Now that summer is in full swing, more and more people are turning to water activities to have fun and stay cool. But that backyard pool, local stream or nearby lake could pose a danger to your hearing. Without proper protection, you can develop swimmer’s ear – an infection in the ear canal caused by water activities.
What Is Swimmer’s Ear?
Swimmer’s ear is the result of water becoming trapped inside the ear canal, which creates a moist environment conducive to bacterial growth. The condition can be mild, moderate or severe. The worse the condition, the greater your risk of permanent damage or widespread infection.
Mild symptoms include itchiness, redness, discomfort and clear drainage. Moderate symptoms involve intense itch and redness, pain, excessive drainage, feeling of fullness and muffled hearing. Advanced cases of swimmer’s ear are rare, and may cause severe pain, complete blockage of the ear canal, redness of the outer ear, swelling of lymph nodes in the neck and fever.
It’s important to note that most cases of swimmer’s ear are mild, especially when treated promptly. See a doctor immediately if you develop severe pain or fever.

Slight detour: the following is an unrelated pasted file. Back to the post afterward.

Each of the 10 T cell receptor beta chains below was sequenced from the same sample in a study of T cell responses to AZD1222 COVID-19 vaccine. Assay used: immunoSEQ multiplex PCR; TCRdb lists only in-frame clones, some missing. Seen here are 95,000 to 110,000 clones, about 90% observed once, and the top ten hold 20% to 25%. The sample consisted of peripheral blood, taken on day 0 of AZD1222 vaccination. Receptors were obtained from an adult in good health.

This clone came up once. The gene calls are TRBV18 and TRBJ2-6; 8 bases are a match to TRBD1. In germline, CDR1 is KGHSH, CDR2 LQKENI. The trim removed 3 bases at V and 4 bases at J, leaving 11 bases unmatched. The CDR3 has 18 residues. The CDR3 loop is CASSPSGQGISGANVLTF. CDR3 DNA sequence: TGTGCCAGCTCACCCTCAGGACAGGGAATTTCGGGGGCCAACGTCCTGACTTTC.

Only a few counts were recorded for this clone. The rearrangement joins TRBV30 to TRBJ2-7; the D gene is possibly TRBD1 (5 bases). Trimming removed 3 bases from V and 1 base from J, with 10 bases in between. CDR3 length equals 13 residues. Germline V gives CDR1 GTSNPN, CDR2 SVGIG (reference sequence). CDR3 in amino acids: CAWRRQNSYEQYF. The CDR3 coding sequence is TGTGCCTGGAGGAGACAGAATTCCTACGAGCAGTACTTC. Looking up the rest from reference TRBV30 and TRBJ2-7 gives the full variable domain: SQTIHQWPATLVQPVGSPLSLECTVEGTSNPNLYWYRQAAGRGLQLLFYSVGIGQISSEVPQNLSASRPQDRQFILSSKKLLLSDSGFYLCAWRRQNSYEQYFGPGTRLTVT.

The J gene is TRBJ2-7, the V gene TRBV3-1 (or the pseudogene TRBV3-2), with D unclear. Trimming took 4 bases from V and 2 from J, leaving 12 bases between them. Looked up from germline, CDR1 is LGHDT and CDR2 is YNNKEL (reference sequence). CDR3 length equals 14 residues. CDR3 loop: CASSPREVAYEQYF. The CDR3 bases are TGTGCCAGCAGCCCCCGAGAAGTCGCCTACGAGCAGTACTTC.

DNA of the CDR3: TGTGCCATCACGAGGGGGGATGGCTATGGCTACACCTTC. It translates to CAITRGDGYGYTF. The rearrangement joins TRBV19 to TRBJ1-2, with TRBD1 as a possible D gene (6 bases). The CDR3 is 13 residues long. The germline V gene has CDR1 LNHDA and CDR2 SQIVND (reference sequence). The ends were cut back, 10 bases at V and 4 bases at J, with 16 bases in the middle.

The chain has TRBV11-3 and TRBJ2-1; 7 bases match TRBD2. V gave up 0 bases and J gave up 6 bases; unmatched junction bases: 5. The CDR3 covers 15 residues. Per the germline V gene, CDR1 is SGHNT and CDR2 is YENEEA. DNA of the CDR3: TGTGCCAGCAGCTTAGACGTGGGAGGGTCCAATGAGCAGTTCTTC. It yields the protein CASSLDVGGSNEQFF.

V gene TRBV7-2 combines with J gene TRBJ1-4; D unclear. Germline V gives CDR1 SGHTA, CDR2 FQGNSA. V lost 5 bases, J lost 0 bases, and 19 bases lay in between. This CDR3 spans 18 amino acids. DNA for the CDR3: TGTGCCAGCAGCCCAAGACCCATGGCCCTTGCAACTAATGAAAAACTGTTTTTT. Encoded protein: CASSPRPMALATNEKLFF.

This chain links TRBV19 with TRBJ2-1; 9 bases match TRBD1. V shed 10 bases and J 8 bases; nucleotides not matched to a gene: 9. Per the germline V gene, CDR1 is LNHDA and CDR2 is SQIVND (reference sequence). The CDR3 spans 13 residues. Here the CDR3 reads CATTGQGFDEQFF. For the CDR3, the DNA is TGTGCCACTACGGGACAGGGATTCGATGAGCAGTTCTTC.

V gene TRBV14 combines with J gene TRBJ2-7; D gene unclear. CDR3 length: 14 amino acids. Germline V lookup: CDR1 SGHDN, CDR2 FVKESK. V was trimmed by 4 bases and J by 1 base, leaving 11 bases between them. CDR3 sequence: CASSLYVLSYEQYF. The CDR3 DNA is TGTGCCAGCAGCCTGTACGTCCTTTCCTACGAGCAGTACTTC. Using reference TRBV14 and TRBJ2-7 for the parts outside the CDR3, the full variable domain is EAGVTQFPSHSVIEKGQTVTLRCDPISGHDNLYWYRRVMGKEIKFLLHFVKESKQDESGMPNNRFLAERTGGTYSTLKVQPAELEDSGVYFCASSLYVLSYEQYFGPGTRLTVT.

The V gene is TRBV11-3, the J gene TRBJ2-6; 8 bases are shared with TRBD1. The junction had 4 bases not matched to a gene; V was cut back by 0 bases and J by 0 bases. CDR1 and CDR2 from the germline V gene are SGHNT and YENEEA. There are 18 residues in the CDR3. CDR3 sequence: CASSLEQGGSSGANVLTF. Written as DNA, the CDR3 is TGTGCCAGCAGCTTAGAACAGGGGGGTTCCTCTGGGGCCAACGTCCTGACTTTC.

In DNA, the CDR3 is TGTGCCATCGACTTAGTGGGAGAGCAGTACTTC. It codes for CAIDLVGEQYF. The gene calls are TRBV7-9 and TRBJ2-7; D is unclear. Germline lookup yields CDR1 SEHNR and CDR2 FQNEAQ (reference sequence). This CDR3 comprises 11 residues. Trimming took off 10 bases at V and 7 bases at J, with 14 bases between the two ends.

How to Prevent Swimmer’s Ear
Fortunately, there are many steps you can take to prevent swimmer’s ear while still enjoying your favorite water activities.
- Never stick foreign objects into the ear, even if you suspect buildup or feel like water is trapped. This can push debris further into the ear canal or even rupture the eardrum.
- Avoid swimming in water with high bacteria levels, as this raises chances of infection. Some bodies of water will be marked with signs that say “no swimming” or “high bacteria level,” but sometimes this is not the case. If a body of water looks dirty or murky, it’s better to be safe and avoid it.
- Dry your ears immediately after swimming. Again, don’t insert anything into the ears. Instead, tilt your head after swimming to drain water from the ear canal and wipe the outer ear with a towel or soft cloth. If you feel you still have water in the ear canal, you can use a hairdryer on the lowest settings to dry it out.
- Invest in swim plugs. These can be purchased over-the-counter at a drug store or custom-molded in an audiologist’s office for maximum comfort and protection.
For more information about preventing swimmer’s ear or to schedule an appointment with an audiologist, call Arizona Hearing Specialists today.